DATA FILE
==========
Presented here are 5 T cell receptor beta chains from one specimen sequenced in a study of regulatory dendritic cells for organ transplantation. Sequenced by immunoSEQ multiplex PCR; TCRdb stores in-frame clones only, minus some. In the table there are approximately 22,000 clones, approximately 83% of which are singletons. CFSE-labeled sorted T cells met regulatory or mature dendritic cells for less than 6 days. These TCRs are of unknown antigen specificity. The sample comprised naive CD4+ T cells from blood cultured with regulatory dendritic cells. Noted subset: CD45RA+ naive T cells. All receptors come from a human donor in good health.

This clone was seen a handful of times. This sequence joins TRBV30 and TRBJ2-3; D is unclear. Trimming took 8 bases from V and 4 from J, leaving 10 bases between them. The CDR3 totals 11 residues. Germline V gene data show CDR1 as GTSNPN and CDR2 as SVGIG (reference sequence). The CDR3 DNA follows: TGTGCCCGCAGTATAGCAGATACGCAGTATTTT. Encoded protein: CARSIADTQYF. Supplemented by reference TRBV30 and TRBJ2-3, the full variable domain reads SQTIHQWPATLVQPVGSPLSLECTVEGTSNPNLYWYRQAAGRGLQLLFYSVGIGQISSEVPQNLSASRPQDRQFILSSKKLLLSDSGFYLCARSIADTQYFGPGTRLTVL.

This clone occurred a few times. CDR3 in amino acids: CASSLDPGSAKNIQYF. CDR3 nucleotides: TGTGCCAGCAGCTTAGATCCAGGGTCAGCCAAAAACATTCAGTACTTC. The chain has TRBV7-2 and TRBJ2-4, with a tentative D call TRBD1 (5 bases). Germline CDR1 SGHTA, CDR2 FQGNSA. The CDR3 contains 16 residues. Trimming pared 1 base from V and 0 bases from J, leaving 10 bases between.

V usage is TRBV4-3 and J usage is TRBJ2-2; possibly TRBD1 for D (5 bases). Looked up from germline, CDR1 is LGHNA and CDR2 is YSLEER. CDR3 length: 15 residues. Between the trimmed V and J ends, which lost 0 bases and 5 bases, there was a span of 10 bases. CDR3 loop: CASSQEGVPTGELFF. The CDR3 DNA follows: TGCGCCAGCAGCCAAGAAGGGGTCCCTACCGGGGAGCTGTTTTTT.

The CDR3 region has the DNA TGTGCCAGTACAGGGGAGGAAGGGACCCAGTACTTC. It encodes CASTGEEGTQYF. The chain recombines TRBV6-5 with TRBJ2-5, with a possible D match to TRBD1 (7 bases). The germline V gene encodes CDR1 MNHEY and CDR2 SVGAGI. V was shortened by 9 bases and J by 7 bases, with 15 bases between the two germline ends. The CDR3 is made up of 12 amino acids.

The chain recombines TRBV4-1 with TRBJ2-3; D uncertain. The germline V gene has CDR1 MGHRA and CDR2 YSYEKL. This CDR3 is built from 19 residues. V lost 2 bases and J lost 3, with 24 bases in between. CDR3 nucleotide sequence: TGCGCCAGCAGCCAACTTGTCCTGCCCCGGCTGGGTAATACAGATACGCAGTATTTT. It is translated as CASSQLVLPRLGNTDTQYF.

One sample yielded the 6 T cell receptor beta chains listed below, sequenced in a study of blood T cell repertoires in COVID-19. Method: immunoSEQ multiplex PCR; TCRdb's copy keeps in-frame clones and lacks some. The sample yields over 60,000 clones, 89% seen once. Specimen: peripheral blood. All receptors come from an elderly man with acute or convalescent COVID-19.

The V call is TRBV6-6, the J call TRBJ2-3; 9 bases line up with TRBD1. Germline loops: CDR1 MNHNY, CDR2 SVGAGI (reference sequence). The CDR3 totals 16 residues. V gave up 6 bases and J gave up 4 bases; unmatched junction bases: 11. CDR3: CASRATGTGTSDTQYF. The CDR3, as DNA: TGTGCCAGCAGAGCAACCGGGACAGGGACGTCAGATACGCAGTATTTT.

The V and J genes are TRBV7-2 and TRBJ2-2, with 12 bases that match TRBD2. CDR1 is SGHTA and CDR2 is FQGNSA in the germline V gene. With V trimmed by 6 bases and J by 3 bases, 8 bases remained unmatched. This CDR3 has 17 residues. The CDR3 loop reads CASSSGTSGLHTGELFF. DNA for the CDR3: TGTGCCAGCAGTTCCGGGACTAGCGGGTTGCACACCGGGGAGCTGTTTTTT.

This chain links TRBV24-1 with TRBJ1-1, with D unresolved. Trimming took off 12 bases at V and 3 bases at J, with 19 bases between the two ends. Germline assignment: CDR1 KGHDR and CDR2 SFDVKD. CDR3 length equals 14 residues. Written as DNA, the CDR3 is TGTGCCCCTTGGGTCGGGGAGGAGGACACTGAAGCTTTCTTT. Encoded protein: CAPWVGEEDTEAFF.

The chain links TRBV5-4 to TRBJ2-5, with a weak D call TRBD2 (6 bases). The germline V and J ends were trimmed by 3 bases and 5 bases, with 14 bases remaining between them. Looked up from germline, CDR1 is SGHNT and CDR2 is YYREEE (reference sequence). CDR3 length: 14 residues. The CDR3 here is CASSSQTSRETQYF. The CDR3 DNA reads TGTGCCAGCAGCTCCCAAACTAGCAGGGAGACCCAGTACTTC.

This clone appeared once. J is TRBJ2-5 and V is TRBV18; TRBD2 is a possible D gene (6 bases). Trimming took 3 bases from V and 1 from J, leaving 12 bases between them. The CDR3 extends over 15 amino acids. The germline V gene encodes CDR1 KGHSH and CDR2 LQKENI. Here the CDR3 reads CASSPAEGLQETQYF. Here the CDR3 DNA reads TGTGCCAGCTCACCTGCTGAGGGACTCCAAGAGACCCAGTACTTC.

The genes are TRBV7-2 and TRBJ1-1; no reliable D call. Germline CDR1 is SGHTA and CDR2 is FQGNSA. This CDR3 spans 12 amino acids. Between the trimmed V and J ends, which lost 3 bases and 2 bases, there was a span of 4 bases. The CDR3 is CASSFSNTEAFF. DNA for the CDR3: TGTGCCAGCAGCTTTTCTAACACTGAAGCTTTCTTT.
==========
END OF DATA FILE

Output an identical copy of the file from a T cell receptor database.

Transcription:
Presented here are 5 T cell receptor beta chains from one specimen sequenced in a study of regulatory dendritic cells for organ transplantation. Sequenced by immunoSEQ multiplex PCR; TCRdb stores in-frame clones only, minus some. In the table there are approximately 22,000 clones, approximately 83% of which are singletons. CFSE-labeled sorted T cells met regulatory or mature dendritic cells for less than 6 days. These TCRs are of unknown antigen specificity. The sample comprised naive CD4+ T cells from blood cultured with regulatory dendritic cells. Noted subset: CD45RA+ naive T cells. All receptors come from a human donor in good health.

This clone was seen a handful of times. This sequence joins TRBV30 and TRBJ2-3; D is unclear. Trimming took 8 bases from V and 4 from J, leaving 10 bases between them. The CDR3 totals 11 residues. Germline V gene data show CDR1 as GTSNPN and CDR2 as SVGIG (reference sequence). The CDR3 DNA follows: TGTGCCCGCAGTATAGCAGATACGCAGTATTTT. Encoded protein: CARSIADTQYF. Supplemented by reference TRBV30 and TRBJ2-3, the full variable domain reads SQTIHQWPATLVQPVGSPLSLECTVEGTSNPNLYWYRQAAGRGLQLLFYSVGIGQISSEVPQNLSASRPQDRQFILSSKKLLLSDSGFYLCARSIADTQYFGPGTRLTVL.

This clone occurred a few times. CDR3 in amino acids: CASSLDPGSAKNIQYF. CDR3 nucleotides: TGTGCCAGCAGCTTAGATCCAGGGTCAGCCAAAAACATTCAGTACTTC. The chain has TRBV7-2 and TRBJ2-4, with a tentative D call TRBD1 (5 bases). Germline CDR1 SGHTA, CDR2 FQGNSA. The CDR3 contains 16 residues. Trimming pared 1 base from V and 0 bases from J, leaving 10 bases between.

V usage is TRBV4-3 and J usage is TRBJ2-2; possibly TRBD1 for D (5 bases). Looked up from germline, CDR1 is LGHNA and CDR2 is YSLEER. CDR3 length: 15 residues. Between the trimmed V and J ends, which lost 0 bases and 5 bases, there was a span of 10 bases. CDR3 loop: CASSQEGVPTGELFF. The CDR3 DNA follows: TGCGCCAGCAGCCAAGAAGGGGTCCCTACCGGGGAGCTGTTTTTT.

The CDR3 region has the DNA TGTGCCAGTACAGGGGAGGAAGGGACCCAGTACTTC. It encodes CASTGEEGTQYF. The chain recombines TRBV6-5 with TRBJ2-5, with a possible D match to TRBD1 (7 bases). The germline V gene encodes CDR1 MNHEY and CDR2 SVGAGI. V was shortened by 9 bases and J by 7 bases, with 15 bases between the two germline ends. The CDR3 is made up of 12 amino acids.

The chain recombines TRBV4-1 with TRBJ2-3; D uncertain. The germline V gene has CDR1 MGHRA and CDR2 YSYEKL. This CDR3 is built from 19 residues. V lost 2 bases and J lost 3, with 24 bases in between. CDR3 nucleotide sequence: TGCGCCAGCAGCCAACTTGTCCTGCCCCGGCTGGGTAATACAGATACGCAGTATTTT. It is translated as CASSQLVLPRLGNTDTQYF.

One sample yielded the 6 T cell receptor beta chains listed below, sequenced in a study of blood T cell repertoires in COVID-19. Method: immunoSEQ multiplex PCR; TCRdb's copy keeps in-frame clones and lacks some. The sample yields over 60,000 clones, 89% seen once. Specimen: peripheral blood. All receptors come from an elderly man with acute or convalescent COVID-19.

The V call is TRBV6-6, the J call TRBJ2-3; 9 bases line up with TRBD1. Germline loops: CDR1 MNHNY, CDR2 SVGAGI (reference sequence). The CDR3 totals 16 residues. V gave up 6 bases and J gave up 4 bases; unmatched junction bases: 11. CDR3: CASRATGTGTSDTQYF. The CDR3, as DNA: TGTGCCAGCAGAGCAACCGGGACAGGGACGTCAGATACGCAGTATTTT.

The V and J genes are TRBV7-2 and TRBJ2-2, with 12 bases that match TRBD2. CDR1 is SGHTA and CDR2 is FQGNSA in the germline V gene. With V trimmed by 6 bases and J by 3 bases, 8 bases remained unmatched. This CDR3 has 17 residues. The CDR3 loop reads CASSSGTSGLHTGELFF. DNA for the CDR3: TGTGCCAGCAGTTCCGGGACTAGCGGGTTGCACACCGGGGAGCTGTTTTTT.

This chain links TRBV24-1 with TRBJ1-1, with D unresolved. Trimming took off 12 bases at V and 3 bases at J, with 19 bases between the two ends. Germline assignment: CDR1 KGHDR and CDR2 SFDVKD. CDR3 length equals 14 residues. Written as DNA, the CDR3 is TGTGCCCCTTGGGTCGGGGAGGAGGACACTGAAGCTTTCTTT. Encoded protein: CAPWVGEEDTEAFF.

The chain links TRBV5-4 to TRBJ2-5, with a weak D call TRBD2 (6 bases). The germline V and J ends were trimmed by 3 bases and 5 bases, with 14 bases remaining between them. Looked up from germline, CDR1 is SGHNT and CDR2 is YYREEE (reference sequence). CDR3 length: 14 residues. The CDR3 here is CASSSQTSRETQYF. The CDR3 DNA reads TGTGCCAGCAGCTCCCAAACTAGCAGGGAGACCCAGTACTTC.

This clone appeared once. J is TRBJ2-5 and V is TRBV18; TRBD2 is a possible D gene (6 bases). Trimming took 3 bases from V and 1 from J, leaving 12 bases between them. The CDR3 extends over 15 amino acids. The germline V gene encodes CDR1 KGHSH and CDR2 LQKENI. Here the CDR3 reads CASSPAEGLQETQYF. Here the CDR3 DNA reads TGTGCCAGCTCACCTGCTGAGGGACTCCAAGAGACCCAGTACTTC.

The genes are TRBV7-2 and TRBJ1-1; no reliable D call. Germline CDR1 is SGHTA and CDR2 is FQGNSA. This CDR3 spans 12 amino acids. Between the trimmed V and J ends, which lost 3 bases and 2 bases, there was a span of 4 bases. The CDR3 is CASSFSNTEAFF. DNA for the CDR3: TGTGCCAGCAGCTTTTCTAACACTGAAGCTTTCTTT.